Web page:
By Donna Snyder, Artwork Courtesy of Alfonso Valenzuela
The claims by ICE detainees of trauma by hysterectomies[i] without informed consent is horrifying but sadly not shocking. Throughout much of the 19th and 20th centuries, unethical physicians and governmental agencies have conditioned health care or other benefits on acceptance of sterilization, have performed these surgeries during childbirth without knowledge or consent, have conditioned receipt of government entitlements on forcible acquiescence[ii], and have even experimented on Black women by performing hysterectomies without anesthesia[iii]. The victims of these horrific acts have been Black women, indigenous women[iv], other women of color, disabled[v] women, and poor White women. The history[vi] is gruesome[vii] and I will list just a few of many links below should you want to read some of the record yourself to grasp the truth of my statement.
I learned about this history of covert genocide decades ago while an activist for the right of women to control their own bodies and their own reproductive decisions. All women should have the right to choose to give birth as well as to not give birth.
Some years ago the artist, Alfonso Valenzuela, presented a workshop for the Tumblewords Project. Over the 25 years since the founding of Tumblewords, many visual artists have collaborated with me in exhibits and workshops. Valenzuela is an established El Paso artist. We met serving on the Board of Directors of JUNTOS Art Association and at various exhibits. For Tumblewords Project, Valenzuela brought some of his banners, paintings, and slides and spoke some about his art. He explained the meaning and cultural significance of many images in his art. The rest of us wrote in response to his art or his words. Two of my prose poems written in response to Valenzuela were later published in the Malpais Review.[viii] Today seems like a good day to revisit those poems, not as exemplary poetry, which they are not, but in solidarity with those women detained by ICE and subjected to rough treatment and unwanted sterilization and in recognition of the ongoing history of such barbarous treatment of the most vulnerable people who find themselves in this land. Many thanks to Alfonso Valenzuela for his permission to use his art in this article.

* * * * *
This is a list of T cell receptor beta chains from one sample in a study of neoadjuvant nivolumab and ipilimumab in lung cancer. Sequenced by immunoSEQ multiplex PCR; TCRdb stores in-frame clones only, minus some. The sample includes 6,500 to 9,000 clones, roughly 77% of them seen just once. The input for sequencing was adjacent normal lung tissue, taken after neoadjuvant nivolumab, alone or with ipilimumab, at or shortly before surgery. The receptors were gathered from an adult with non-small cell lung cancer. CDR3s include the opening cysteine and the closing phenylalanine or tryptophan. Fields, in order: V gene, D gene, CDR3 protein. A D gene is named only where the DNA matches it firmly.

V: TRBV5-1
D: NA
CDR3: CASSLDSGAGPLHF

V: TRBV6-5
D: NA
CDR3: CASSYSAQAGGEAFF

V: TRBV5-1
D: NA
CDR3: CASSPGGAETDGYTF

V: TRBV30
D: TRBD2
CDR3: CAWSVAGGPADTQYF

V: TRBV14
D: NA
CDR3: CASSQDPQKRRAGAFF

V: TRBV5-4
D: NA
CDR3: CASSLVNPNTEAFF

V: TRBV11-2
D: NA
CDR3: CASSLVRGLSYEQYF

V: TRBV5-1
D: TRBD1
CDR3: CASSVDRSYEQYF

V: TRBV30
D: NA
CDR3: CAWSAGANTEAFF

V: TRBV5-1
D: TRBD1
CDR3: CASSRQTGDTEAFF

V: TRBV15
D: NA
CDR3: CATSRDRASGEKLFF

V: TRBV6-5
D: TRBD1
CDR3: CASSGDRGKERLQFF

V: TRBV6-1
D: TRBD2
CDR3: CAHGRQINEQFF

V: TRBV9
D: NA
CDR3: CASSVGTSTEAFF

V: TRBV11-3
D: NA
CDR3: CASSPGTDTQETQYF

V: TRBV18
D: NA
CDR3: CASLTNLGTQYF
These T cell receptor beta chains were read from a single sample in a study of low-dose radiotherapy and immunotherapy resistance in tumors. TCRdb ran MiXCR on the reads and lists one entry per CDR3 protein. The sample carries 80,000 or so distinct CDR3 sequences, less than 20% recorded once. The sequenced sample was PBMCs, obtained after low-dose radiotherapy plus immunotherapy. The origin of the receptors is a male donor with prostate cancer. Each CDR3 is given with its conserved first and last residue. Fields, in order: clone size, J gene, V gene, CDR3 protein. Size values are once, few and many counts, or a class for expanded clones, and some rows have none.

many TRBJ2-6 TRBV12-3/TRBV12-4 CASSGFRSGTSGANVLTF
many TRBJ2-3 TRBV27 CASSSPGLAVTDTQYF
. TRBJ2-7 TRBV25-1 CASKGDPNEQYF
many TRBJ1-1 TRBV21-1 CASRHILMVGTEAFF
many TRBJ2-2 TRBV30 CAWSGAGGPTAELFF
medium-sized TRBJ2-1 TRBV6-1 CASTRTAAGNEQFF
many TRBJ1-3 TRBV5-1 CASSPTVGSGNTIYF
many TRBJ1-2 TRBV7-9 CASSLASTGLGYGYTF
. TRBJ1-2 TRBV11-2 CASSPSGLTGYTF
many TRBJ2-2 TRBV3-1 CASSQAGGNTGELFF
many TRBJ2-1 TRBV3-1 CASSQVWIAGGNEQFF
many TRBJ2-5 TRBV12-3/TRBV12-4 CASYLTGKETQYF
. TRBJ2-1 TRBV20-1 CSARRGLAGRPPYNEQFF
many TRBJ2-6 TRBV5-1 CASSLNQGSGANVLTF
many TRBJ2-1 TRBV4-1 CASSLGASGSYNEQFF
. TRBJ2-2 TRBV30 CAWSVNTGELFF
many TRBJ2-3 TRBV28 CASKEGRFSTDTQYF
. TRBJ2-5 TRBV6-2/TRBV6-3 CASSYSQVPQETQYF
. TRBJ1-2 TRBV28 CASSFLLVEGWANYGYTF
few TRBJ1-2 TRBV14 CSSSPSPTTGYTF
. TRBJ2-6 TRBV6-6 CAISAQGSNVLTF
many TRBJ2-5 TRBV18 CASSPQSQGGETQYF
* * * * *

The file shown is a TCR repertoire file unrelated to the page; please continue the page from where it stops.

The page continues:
From the painting “Matriarchal v. Patriarchal” and other art of Alfonso Valenzuela
A white angel eviscerates a woman the color of terracotta, an indigenous woman sterilized by a blue-eyed doctor, who forgot his oath to do no harm.
The politics of sterilization of los Indigenas, Latinas, Black Americans, and poor White women, raged well into the 1970’s. In the South, poor Black and White women faced the loss of food stamps if they did not agree to surgical excision of their ability to give birth. And in the Southwest, Indian Health Service doctors sterilized women without notice, much less informed, uncompelled consent.
There is a forgotten arm of the movement for reproductive rights, the right to choose to not give birth mirrored by the right to choose to do so, to expand a culture through flesh and blood rather than conquest, giving birth a direct rebuke to eugenics.